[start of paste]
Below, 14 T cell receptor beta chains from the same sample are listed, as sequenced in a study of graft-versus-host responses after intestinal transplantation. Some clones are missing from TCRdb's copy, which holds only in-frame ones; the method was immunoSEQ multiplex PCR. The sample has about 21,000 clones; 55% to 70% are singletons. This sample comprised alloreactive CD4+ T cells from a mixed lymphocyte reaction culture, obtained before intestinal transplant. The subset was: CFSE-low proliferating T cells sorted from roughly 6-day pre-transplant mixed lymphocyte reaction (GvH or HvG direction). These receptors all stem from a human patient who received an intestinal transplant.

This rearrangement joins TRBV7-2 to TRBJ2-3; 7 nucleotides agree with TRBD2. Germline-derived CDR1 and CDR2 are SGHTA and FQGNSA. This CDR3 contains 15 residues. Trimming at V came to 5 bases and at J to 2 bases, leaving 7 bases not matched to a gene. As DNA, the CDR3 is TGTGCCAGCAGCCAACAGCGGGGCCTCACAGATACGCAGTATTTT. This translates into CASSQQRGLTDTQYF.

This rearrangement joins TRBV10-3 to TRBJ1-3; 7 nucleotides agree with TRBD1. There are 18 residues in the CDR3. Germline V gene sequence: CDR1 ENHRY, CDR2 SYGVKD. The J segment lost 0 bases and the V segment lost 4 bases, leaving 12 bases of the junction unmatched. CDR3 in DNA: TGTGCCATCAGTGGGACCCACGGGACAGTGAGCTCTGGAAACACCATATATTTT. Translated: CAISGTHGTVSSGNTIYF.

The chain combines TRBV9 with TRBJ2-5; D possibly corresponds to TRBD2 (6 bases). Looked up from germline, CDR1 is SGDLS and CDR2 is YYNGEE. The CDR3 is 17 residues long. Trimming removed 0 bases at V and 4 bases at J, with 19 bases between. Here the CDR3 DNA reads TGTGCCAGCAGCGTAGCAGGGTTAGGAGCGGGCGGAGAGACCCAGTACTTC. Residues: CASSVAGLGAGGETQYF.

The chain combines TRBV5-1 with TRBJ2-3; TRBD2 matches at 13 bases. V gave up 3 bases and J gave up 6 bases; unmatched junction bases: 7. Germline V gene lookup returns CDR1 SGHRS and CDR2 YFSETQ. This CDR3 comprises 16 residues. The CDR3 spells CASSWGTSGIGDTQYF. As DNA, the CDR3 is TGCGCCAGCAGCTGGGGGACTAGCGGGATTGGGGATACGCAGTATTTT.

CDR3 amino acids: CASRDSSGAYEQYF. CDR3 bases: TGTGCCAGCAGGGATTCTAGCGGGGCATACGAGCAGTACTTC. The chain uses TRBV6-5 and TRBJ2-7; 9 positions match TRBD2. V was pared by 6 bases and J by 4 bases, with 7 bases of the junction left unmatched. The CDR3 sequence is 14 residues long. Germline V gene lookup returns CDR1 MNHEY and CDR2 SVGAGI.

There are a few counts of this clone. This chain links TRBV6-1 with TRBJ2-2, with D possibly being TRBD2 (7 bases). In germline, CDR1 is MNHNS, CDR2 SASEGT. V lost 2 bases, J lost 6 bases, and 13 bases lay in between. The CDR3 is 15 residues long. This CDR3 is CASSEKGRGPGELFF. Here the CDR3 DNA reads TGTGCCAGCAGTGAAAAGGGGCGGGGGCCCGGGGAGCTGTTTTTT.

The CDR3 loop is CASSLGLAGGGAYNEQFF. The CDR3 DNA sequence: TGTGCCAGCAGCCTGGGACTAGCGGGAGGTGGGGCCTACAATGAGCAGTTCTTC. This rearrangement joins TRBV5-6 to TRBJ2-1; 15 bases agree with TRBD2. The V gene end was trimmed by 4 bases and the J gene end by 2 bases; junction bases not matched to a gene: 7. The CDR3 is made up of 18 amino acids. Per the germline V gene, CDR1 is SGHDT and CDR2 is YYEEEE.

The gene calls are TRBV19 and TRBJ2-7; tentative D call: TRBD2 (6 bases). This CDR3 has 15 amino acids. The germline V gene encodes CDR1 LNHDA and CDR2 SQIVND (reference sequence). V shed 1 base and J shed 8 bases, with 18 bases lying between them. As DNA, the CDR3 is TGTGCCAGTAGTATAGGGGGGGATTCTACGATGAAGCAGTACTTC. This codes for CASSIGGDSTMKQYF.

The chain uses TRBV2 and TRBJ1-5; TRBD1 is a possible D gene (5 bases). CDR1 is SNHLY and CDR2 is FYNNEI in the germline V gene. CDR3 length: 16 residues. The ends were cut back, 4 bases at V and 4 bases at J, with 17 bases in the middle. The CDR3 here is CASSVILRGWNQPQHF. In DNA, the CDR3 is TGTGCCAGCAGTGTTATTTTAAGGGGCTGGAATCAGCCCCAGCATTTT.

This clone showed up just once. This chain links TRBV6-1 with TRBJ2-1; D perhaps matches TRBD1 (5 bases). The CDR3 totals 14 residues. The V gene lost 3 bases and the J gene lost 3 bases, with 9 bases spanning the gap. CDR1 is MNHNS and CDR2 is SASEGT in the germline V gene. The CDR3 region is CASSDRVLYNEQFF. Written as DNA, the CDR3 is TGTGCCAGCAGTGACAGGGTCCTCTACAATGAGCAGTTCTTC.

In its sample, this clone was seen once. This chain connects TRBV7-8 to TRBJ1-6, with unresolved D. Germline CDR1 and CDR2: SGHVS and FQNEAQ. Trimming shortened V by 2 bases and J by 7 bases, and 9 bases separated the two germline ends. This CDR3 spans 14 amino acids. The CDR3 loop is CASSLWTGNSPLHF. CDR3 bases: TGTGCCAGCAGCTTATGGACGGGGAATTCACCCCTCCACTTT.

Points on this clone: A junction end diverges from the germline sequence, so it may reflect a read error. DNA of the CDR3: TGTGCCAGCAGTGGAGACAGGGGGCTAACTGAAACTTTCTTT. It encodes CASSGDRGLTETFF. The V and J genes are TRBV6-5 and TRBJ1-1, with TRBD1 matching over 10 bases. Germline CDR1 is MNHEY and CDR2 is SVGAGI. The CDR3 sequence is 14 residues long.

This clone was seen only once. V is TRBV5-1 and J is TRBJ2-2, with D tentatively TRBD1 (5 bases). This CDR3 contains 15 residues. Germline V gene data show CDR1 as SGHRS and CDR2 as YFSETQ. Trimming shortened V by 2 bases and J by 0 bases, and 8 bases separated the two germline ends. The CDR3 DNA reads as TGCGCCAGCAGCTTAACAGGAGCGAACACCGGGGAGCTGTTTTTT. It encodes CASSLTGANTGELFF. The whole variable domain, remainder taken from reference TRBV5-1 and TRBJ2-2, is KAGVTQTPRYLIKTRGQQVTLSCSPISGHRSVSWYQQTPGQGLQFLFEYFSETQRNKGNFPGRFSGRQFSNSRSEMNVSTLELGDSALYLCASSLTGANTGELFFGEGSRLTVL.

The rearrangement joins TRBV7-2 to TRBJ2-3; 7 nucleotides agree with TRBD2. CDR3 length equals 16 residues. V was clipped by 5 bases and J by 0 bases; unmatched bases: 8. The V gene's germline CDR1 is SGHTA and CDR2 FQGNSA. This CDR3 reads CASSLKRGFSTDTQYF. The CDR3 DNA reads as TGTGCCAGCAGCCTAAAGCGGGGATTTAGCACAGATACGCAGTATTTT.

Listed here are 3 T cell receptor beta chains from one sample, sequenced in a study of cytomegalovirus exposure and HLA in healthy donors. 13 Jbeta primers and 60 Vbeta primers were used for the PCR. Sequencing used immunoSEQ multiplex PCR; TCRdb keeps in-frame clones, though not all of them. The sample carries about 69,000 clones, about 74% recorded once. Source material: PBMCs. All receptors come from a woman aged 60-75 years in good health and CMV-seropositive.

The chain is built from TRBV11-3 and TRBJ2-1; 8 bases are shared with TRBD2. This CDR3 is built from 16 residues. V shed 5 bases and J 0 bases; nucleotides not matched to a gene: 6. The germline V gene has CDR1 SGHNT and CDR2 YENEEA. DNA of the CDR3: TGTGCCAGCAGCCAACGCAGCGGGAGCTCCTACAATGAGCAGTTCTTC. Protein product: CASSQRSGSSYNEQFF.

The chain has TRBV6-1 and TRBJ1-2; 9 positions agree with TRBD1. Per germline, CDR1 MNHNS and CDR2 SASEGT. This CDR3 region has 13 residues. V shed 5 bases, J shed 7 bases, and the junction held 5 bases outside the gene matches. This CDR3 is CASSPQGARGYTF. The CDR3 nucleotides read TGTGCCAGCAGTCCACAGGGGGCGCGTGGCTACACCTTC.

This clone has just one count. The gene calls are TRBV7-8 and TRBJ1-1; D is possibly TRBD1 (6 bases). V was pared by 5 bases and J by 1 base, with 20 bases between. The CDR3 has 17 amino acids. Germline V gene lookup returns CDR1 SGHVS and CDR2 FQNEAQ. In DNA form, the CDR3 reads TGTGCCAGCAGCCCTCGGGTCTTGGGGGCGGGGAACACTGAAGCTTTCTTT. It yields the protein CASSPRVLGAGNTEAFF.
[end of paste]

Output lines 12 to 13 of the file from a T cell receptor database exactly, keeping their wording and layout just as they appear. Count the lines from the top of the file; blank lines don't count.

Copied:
In its sample, this clone was seen once. This chain connects TRBV7-8 to TRBJ1-6, with unresolved D. Germline CDR1 and CDR2: SGHVS and FQNEAQ. Trimming shortened V by 2 bases and J by 7 bases, and 9 bases separated the two germline ends. This CDR3 spans 14 amino acids. The CDR3 loop is CASSLWTGNSPLHF. CDR3 bases: TGTGCCAGCAGCTTATGGACGGGGAATTCACCCCTCCACTTT.

Points on this clone: A junction end diverges from the germline sequence, so it may reflect a read error. DNA of the CDR3: TGTGCCAGCAGTGGAGACAGGGGGCTAACTGAAACTTTCTTT. It encodes CASSGDRGLTETFF. The V and J genes are TRBV6-5 and TRBJ1-1, with TRBD1 matching over 10 bases. Germline CDR1 is MNHEY and CDR2 is SVGAGI. The CDR3 sequence is 14 residues long.